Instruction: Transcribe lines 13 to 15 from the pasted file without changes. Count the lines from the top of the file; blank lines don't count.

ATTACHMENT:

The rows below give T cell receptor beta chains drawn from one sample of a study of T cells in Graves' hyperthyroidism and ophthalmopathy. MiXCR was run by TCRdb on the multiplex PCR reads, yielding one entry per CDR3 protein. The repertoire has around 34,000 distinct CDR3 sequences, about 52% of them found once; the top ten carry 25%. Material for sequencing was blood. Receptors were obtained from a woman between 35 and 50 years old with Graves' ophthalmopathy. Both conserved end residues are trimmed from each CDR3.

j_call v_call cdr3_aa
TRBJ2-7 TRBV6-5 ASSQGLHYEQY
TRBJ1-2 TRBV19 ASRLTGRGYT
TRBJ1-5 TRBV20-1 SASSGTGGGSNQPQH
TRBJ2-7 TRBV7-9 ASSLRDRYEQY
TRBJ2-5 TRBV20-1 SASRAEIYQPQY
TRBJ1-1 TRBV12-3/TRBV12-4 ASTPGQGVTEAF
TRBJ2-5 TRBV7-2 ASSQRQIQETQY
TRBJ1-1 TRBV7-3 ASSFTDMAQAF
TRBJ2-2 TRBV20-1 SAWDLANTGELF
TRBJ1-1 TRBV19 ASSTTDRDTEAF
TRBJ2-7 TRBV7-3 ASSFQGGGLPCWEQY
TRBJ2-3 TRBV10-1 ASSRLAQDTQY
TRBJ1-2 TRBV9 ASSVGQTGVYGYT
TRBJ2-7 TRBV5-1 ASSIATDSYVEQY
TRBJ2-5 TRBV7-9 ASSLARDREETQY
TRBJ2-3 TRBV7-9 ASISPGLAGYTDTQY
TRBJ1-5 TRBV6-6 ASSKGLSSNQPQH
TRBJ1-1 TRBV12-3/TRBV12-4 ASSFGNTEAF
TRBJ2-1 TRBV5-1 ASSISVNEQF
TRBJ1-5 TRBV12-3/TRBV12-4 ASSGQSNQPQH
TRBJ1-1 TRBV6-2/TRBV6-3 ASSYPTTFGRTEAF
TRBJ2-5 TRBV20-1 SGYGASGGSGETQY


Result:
TRBJ2-7 TRBV7-3 ASSFQGGGLPCWEQY
TRBJ2-3 TRBV10-1 ASSRLAQDTQY
TRBJ1-2 TRBV9 ASSVGQTGVYGYT